Tuesday, December 09, 2014

Crippling Business in Korea

Korean newspapers have recently been full of allegations of horrible pricing. Foreign auto parts can be expensive if bought in Korea (link). Even the yet-to-be-opened Ikea has been criticized with front-page news stories: some product prices may be higher in Korea than elsewhere.

Korea: Welcome to Capitalism!

This populist criticism is stupid, and a form of protectionism. Korea embarrasses itself. Foreign companies wanting to do business in Korea must recognize the discriminatory system. Kentucky Fried Chicken and Lone Star (link) have suffered from this xenophobia and foreigner-bashing.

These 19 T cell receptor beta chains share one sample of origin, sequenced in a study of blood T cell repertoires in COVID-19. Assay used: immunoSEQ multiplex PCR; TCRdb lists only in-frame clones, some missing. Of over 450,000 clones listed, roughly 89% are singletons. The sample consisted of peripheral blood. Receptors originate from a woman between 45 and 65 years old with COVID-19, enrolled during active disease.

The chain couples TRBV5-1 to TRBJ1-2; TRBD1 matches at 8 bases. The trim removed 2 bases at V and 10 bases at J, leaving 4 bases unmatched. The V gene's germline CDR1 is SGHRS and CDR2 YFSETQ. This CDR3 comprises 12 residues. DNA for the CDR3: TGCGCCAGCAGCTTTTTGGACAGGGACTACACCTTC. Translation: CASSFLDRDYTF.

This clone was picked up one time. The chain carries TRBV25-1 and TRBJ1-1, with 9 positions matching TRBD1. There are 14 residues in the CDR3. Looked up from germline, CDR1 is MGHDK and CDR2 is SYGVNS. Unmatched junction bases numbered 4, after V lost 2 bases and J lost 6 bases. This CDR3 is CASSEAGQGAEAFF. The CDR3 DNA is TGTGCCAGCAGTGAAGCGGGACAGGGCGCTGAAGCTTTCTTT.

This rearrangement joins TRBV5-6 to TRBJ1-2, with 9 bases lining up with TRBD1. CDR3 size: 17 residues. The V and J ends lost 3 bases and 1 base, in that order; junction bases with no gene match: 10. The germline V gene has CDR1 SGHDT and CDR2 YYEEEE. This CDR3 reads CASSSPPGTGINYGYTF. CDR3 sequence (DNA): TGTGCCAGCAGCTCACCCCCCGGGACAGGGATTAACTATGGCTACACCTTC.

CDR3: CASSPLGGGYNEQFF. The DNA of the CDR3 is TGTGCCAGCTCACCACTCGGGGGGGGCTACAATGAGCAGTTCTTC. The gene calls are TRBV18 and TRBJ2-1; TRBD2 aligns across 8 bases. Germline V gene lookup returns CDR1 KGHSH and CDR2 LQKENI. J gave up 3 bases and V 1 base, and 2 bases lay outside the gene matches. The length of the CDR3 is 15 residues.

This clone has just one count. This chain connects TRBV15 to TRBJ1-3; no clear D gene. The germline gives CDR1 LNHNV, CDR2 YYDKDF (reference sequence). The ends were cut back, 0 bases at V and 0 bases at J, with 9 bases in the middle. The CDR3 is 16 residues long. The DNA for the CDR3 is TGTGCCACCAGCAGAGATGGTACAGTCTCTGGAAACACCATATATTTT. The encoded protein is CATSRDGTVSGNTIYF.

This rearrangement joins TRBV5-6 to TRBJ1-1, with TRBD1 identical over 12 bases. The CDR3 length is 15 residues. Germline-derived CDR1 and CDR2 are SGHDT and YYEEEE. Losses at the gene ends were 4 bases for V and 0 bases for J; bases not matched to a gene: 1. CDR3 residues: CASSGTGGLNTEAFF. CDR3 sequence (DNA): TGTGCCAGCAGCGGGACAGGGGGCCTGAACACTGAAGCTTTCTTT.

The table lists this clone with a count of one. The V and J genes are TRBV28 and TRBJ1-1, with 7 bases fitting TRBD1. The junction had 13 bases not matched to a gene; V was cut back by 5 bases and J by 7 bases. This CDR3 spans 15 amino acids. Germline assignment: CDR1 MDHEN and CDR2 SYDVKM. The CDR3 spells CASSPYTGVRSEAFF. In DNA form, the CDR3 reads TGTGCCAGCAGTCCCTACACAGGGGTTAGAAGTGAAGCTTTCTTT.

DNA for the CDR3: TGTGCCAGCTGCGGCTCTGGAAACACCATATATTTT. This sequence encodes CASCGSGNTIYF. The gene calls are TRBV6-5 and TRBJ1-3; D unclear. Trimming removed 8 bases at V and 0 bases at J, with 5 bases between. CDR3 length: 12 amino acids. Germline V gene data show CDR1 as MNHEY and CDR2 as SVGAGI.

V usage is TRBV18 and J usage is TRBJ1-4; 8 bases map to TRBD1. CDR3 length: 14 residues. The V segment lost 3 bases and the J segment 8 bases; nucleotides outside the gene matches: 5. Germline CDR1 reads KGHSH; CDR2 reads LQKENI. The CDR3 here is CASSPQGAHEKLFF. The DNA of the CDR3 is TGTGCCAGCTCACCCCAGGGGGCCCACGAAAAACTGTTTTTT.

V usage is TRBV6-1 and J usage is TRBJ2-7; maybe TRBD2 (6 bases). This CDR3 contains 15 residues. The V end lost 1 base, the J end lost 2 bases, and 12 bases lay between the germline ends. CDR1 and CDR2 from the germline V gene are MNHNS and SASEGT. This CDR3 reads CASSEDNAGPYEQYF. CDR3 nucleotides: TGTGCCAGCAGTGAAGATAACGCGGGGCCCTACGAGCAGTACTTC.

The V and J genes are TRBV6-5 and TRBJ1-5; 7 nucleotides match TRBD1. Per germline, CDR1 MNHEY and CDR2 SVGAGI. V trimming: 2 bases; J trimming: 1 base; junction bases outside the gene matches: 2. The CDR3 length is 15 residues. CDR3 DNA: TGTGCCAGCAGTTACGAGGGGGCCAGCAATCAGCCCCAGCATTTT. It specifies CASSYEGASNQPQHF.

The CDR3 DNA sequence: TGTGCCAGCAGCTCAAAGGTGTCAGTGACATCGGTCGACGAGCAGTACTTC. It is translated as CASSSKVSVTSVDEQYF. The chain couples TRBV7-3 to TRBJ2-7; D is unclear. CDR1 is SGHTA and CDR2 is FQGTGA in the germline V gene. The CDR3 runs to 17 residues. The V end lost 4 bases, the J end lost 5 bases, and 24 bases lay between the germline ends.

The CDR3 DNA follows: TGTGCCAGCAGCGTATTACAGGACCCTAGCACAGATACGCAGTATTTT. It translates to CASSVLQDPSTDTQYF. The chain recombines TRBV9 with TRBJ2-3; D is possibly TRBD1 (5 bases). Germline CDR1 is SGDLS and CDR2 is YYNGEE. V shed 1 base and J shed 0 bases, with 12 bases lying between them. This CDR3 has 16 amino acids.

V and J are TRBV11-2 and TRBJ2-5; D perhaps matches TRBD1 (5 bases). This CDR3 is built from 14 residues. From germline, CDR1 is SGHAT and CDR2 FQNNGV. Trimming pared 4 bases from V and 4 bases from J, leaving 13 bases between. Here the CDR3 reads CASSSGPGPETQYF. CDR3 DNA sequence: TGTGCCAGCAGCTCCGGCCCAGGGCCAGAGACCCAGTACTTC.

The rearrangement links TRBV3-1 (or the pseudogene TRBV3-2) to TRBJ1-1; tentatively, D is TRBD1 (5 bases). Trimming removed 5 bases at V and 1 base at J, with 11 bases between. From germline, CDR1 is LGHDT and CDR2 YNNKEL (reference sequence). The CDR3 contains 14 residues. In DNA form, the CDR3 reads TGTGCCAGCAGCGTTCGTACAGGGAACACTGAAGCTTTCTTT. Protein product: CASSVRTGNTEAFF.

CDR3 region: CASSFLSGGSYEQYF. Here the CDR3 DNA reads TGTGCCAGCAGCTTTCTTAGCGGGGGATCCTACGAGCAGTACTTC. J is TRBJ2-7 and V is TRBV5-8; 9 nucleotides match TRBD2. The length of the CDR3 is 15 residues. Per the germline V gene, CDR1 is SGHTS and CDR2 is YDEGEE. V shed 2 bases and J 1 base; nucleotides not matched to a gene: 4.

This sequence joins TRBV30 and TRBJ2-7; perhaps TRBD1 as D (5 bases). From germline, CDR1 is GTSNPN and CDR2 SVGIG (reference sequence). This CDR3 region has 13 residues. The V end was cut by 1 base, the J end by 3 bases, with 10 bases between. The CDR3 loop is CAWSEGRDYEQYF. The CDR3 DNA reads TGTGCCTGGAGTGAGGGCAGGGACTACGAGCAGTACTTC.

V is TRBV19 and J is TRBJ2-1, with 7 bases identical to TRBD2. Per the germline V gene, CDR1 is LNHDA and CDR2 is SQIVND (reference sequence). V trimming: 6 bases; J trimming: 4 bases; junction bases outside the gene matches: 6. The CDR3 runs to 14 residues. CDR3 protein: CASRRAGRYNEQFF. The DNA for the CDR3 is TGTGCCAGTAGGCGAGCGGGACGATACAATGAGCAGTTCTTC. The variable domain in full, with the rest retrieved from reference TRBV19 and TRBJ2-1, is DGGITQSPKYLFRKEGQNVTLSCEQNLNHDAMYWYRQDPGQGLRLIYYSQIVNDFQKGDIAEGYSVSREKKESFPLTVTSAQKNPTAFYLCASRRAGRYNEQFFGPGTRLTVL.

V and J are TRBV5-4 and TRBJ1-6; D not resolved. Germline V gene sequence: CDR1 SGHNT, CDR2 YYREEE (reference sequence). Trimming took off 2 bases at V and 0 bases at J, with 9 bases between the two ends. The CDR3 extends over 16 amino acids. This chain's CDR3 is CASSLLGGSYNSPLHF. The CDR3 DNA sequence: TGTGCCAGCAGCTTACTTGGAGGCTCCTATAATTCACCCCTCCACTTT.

Of course prices are different internationally. Companies typically seek to charge whatever they can get - and they price strategically. Some products are cheap. Others are expensive - Don't buy when you don't wish to pay...

Outside Korea, small dishes of kimchi, namul and banchan (반찬) cost money at Korean restaurants -- inside Korea, these side dishes are usually free - provided at no cost, and with generous refills.  Should restaurants worldwide be forced to give those foods away, because they're free in Korea? Does this mean Korean restaurant owners operating in Europe and the USA are evil and should be punished?  Surely not - pricing is a business decision. When a business operator asks too much, they cannot sell their products, and soon will need to close. Search for profit is the (only) reason foreigners launch commercial activities in difficult Korea. That's business.

Wake Up Korea !

Free veggies  (Korea only?)